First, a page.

The Polish Brewing Industry ... beer consumption has increased greatly from 26 liters per person in 1984 and is now around 40 liters. This is well below the level reached in most western European countries, but given another 10 years or so they should have caught up. On the other hand, consumption of spirits has lost a lot of its popularity ... and a good thing too. Polish pubs could be a very depressing sight. Customers sitting by themselves with only a pair of 10cl glasses for company didn't make for a very cheerful atmosphere.
Currently, there are around 80 breweries active, including three micros founded in the 1990's. Beers are produced at a wide range of strengths, from 2.5% to 9.5% alcohol. Those at the higher end are more common that you might expect, but it's perhaps not quite so surprising when you consider the vodka-drinking tradition. In type, these are mostly pale lagers, though there are some dark lagers, too. Porters, in the strong Baltic style, are produced by a large number of breweries. These are around 22% balling or 9% alcohol, very dark brown to black in color and with a sweet, rich flavor. A majority of these breweries still operate on a small scale and have an annual production of fewer than 100,000 hectoliters. At the other end of the scale, there are a handful of large breweries producing over 1 million hl. This group includes most of the better-known names such as Zywiec and Okocim. These companies seem to have been able to use their economic power to elbow their smaller rivals off the pub bars.
Polish Pubs ... Many things have changed in Poland since the late 1980's, not all of which have been improvements. With regard to pubs, the changes have most definitely been for the better.
Once it was difficult enough to find a pub of any kind, but finding one with draught beer was almost impossible. Fortunately, a large number of new pubs have appeared, with their trade based on the sale of draught beer. It's now no problem to find somewhere with five or six draught beers and a dozen bottled.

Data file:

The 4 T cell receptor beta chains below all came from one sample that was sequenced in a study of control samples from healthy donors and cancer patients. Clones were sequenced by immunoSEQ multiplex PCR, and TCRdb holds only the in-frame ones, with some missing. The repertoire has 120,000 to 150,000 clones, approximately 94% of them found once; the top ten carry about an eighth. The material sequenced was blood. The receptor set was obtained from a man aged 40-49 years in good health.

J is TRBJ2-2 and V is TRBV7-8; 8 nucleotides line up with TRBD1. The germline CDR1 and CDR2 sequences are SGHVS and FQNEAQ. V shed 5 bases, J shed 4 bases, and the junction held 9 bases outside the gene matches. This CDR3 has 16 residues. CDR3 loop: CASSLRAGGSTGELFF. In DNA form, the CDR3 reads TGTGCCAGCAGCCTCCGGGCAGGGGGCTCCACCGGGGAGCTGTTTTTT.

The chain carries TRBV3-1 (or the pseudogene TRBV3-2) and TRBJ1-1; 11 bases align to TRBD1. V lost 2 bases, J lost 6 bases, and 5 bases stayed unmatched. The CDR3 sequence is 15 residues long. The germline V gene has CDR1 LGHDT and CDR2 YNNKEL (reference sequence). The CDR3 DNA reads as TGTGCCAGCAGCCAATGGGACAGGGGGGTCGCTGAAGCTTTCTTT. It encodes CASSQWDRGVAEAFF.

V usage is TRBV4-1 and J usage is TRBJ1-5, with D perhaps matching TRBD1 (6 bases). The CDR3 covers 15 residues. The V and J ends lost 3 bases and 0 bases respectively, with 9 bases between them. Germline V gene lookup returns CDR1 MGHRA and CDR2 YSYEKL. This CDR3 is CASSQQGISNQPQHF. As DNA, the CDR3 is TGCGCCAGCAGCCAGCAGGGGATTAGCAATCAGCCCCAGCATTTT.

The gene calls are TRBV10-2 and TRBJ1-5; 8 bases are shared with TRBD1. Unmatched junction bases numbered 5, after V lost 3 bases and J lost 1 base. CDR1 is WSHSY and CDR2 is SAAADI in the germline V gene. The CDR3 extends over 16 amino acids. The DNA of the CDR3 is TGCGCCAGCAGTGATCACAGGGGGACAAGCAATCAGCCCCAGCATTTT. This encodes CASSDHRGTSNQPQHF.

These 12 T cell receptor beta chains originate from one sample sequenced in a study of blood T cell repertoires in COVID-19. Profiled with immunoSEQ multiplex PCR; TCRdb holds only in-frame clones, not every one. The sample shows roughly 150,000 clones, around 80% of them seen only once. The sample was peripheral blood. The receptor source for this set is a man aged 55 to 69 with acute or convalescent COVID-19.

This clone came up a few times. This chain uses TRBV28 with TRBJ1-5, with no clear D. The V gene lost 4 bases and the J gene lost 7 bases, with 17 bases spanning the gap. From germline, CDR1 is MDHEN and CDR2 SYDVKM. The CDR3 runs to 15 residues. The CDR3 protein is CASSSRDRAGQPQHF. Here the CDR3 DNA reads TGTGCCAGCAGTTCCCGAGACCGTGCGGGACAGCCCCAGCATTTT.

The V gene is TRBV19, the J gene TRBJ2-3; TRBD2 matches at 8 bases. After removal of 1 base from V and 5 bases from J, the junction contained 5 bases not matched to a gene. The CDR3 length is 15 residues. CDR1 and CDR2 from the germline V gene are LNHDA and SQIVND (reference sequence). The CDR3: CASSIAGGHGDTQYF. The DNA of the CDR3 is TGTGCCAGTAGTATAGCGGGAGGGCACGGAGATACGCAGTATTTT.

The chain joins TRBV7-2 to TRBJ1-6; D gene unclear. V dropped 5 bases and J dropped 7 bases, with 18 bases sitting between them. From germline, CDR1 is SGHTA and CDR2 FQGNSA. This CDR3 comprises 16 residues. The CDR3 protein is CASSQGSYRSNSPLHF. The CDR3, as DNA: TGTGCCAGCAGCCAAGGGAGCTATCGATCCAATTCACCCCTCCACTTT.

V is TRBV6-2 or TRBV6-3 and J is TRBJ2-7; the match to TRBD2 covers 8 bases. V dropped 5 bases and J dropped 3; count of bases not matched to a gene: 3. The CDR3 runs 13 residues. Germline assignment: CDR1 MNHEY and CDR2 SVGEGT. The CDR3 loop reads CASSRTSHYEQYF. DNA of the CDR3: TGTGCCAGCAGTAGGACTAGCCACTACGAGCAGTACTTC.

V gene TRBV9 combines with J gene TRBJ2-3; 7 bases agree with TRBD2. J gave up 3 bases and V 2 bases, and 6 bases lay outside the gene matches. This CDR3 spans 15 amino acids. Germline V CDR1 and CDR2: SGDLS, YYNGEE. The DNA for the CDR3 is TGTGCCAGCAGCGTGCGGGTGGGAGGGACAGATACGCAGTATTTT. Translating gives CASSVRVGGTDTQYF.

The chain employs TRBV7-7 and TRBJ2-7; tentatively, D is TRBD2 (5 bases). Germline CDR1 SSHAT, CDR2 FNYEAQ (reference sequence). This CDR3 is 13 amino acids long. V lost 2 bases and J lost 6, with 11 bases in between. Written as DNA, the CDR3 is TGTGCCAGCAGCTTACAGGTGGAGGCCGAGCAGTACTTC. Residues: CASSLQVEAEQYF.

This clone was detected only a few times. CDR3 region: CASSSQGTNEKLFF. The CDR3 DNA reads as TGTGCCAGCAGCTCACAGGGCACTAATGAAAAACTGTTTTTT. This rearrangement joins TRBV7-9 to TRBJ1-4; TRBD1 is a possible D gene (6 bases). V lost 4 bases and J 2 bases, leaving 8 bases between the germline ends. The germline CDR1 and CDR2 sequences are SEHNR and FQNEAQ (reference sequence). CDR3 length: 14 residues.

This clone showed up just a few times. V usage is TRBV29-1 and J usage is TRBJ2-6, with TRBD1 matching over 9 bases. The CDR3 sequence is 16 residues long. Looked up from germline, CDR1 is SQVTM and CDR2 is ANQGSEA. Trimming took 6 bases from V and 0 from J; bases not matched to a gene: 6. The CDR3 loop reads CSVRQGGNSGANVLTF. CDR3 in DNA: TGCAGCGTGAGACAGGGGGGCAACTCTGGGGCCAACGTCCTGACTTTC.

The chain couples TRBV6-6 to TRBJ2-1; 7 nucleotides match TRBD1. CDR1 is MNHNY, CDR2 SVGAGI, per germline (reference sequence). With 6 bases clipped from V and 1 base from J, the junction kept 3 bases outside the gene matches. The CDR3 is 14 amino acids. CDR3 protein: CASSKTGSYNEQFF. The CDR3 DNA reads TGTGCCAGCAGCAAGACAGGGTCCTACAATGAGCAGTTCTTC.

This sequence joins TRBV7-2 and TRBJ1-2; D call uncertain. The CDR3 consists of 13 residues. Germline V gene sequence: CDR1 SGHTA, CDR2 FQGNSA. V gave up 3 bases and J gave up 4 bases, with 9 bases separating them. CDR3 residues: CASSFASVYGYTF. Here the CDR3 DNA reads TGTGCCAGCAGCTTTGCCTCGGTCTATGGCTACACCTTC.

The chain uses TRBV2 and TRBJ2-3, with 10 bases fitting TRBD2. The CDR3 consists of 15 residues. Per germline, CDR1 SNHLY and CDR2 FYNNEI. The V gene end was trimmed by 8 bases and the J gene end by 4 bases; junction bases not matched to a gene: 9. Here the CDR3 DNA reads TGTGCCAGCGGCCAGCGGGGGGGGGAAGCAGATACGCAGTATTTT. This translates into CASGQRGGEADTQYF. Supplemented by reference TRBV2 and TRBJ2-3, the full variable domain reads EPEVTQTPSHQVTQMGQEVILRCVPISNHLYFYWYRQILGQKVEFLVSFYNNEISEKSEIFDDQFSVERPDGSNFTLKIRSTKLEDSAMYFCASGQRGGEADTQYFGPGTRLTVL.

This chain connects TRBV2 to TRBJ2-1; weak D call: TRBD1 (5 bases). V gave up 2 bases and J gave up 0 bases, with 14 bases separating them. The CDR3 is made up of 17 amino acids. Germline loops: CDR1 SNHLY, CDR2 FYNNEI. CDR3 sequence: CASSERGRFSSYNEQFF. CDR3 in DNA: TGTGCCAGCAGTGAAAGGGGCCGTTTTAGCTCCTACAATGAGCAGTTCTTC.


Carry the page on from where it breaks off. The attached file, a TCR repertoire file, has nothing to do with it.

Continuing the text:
The inspiration for these new drinking establishments often appears to have been the British pub, though the accuracy of the interpretation varies widely. Others are more on the lines of Czech boozers, which would seem a more sensible starting point, given the premises available for use.
One distinctive Polish trait is emerging and, while it may seem strange to us, it should be encouraged. This feature is the almost total darkness found inside. Sometimes, this is born of necessity or convenience in bars buried in deep cellars or hidden in obscure outbuildings. In other cases, it is voluntary, where, in buildings with a perfectly good frontage on a street, the windows are carefully blacked out.
Something else worth noting about Polish pub culture is the unusual age profile of the customers. In most countries, one of the largest groups of pub-users is always the under-30, but the middle-aged, especially middle-aged men, are always well represented. In Poland it's rare to see anyone over 25 in a pub. I can only assume that, because of the lack of anywhere to go in years gone by, older Poles have never got into the habit of going out drinking. It does lead to some odd experiences. Like entering a pub and finding that 80% of the customers are well-dressed, middle-class girls of 20 or less. That mainstay of pub life, the middle-aged male worker slurping down a few beers after his shift, barely gets a look in.
Into the night ... If you believe urban legend, Kraków has the highest density of bars in the world. Simply hundreds of bars can be found in cellars and courtyards stretching from the Old Town to Kazimierz. In spite of high tourism, prices remain low. Expect to pay around 5zl ($2) for a large beer. The opening hours in most bars are flexible; basically if people are drinking, the barman is pouring.
Be warned: Polish beer and vodka are rocket fuel, and have been the ruin of more than a few good men. If you plan on making an ass of yourself make sure it is not in front of a policeman. A trip to Krakow’s premier drunk tank (ul. Rozrywka 1) will set you back 250zl ($100) and you will be detained for approximately 12 hours while you sober up. Credit cards not accepted. In return for your cash expect a set of blue pajamas, a full strip search, coffee mugs that stink of urine and the company of mad vagrants. As tempting as it may seem, do not resist arrest. Those doing so will find themselves strapped to a bed in the style of ‘One Flew Over the Cuckoo’s Nest’, sedated and in some cases beaten with truncheons. Accept you have been a naughty person and behave.